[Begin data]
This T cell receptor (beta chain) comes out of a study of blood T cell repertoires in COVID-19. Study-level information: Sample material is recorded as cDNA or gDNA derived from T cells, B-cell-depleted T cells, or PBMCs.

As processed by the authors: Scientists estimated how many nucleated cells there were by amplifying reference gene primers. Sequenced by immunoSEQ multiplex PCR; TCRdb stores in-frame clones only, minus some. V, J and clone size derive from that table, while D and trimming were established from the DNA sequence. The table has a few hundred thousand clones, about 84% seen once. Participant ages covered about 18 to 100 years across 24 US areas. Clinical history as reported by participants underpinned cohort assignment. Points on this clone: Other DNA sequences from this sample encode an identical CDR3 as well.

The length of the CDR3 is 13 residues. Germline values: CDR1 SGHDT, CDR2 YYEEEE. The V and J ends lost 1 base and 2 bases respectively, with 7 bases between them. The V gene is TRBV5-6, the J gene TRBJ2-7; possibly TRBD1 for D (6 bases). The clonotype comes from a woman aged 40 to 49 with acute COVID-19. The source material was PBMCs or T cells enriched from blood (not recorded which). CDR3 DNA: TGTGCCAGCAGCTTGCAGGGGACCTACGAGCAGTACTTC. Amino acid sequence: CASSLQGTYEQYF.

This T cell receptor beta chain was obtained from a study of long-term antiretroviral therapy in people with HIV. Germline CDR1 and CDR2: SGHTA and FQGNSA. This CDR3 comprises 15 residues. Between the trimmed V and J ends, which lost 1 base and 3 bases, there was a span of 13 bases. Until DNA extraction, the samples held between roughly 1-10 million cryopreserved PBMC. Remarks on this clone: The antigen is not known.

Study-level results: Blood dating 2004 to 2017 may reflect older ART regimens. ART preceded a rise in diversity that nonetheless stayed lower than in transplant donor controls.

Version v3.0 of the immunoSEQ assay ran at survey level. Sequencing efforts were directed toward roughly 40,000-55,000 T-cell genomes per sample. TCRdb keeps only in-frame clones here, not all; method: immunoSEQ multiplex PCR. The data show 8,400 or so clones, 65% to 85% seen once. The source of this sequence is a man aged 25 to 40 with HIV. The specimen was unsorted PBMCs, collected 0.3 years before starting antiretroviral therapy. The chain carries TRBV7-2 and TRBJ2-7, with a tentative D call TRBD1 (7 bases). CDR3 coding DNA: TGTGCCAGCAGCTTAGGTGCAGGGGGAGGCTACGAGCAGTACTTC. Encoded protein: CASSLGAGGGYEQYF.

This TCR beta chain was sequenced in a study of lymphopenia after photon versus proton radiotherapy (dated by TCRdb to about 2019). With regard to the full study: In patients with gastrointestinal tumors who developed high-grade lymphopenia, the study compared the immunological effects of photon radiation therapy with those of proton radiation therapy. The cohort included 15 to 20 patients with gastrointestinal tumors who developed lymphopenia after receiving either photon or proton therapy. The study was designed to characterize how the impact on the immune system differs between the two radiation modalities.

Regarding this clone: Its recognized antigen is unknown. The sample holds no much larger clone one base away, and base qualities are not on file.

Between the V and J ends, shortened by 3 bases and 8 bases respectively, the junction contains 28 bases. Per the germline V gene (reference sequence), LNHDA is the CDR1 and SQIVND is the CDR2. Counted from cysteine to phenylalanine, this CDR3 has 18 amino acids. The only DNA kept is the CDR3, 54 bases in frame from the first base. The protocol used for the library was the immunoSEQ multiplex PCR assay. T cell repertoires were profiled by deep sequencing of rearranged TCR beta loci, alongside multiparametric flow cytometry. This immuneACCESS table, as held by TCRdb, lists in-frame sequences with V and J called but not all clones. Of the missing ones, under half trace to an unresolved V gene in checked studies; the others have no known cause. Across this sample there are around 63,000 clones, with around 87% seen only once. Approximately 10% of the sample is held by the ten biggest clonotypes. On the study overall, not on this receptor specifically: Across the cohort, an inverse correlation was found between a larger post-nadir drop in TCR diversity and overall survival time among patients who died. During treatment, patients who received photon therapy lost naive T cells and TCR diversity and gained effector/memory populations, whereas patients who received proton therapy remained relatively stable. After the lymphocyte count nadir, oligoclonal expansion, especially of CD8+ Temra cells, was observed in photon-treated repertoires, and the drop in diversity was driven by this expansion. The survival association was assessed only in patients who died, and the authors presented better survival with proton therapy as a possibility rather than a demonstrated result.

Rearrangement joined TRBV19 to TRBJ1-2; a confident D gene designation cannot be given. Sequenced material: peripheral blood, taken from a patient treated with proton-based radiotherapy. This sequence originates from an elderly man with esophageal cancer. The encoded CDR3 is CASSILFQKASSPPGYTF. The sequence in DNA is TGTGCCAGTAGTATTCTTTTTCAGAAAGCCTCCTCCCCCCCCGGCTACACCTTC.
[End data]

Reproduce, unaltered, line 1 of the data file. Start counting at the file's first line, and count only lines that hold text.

This T cell receptor (beta chain) comes out of a study of blood T cell repertoires in COVID-19. Study-level information: Sample material is recorded as cDNA or gDNA derived from T cells, B-cell-depleted T cells, or PBMCs.